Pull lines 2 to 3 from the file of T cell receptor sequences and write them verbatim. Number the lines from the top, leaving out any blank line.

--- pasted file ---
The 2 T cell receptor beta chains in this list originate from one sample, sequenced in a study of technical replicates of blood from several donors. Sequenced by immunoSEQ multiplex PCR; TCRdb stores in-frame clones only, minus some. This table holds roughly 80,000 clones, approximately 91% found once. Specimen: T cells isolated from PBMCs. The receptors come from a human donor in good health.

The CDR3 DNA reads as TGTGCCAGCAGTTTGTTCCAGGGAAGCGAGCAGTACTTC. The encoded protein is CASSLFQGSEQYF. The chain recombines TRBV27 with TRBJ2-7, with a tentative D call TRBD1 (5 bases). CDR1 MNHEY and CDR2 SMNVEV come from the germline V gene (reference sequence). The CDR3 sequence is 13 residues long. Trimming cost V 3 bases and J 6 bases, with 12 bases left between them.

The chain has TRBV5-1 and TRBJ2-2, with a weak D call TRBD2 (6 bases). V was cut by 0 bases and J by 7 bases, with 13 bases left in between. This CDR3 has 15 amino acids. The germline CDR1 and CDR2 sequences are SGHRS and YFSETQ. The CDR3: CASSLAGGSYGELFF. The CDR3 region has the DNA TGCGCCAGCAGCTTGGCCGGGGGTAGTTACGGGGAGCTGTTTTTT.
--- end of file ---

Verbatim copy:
The CDR3 DNA reads as TGTGCCAGCAGTTTGTTCCAGGGAAGCGAGCAGTACTTC. The encoded protein is CASSLFQGSEQYF. The chain recombines TRBV27 with TRBJ2-7, with a tentative D call TRBD1 (5 bases). CDR1 MNHEY and CDR2 SMNVEV come from the germline V gene (reference sequence). The CDR3 sequence is 13 residues long. Trimming cost V 3 bases and J 6 bases, with 12 bases left between them.

The chain has TRBV5-1 and TRBJ2-2, with a weak D call TRBD2 (6 bases). V was cut by 0 bases and J by 7 bases, with 13 bases left in between. This CDR3 has 15 amino acids. The germline CDR1 and CDR2 sequences are SGHRS and YFSETQ. The CDR3: CASSLAGGSYGELFF. The CDR3 region has the DNA TGCGCCAGCAGCTTGGCCGGGGGTAGTTACGGGGAGCTGTTTTTT.